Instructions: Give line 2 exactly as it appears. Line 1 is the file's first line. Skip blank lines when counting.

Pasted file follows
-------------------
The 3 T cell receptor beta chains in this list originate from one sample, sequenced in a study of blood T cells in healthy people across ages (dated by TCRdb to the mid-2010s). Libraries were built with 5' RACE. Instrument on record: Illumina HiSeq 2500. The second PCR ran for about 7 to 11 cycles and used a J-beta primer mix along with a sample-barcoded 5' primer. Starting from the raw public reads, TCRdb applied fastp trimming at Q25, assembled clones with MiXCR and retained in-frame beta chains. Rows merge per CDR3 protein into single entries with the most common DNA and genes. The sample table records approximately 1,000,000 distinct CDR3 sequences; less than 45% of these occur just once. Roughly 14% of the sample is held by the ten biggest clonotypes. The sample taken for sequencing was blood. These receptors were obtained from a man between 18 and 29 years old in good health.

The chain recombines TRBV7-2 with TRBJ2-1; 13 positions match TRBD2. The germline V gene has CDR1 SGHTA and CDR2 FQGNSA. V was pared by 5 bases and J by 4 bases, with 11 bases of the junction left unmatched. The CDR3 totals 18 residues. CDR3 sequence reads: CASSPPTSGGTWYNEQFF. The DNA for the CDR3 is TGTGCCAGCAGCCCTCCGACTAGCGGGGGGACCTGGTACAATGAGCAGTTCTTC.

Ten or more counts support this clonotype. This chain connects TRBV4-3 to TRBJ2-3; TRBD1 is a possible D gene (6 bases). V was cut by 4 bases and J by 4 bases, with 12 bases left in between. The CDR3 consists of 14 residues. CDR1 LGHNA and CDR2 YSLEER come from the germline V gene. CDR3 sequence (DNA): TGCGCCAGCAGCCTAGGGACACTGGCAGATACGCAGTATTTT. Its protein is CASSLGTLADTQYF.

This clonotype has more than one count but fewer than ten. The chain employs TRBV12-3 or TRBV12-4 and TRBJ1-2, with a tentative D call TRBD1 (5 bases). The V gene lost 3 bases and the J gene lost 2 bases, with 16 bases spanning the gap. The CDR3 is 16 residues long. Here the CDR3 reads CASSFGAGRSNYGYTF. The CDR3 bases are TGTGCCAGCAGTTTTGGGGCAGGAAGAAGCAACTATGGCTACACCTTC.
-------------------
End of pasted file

The chain recombines TRBV7-2 with TRBJ2-1; 13 positions match TRBD2. The germline V gene has CDR1 SGHTA and CDR2 FQGNSA. V was pared by 5 bases and J by 4 bases, with 11 bases of the junction left unmatched. The CDR3 totals 18 residues. CDR3 sequence reads: CASSPPTSGGTWYNEQFF. The DNA for the CDR3 is TGTGCCAGCAGCCCTCCGACTAGCGGGGGGACCTGGTACAATGAGCAGTTCTTC.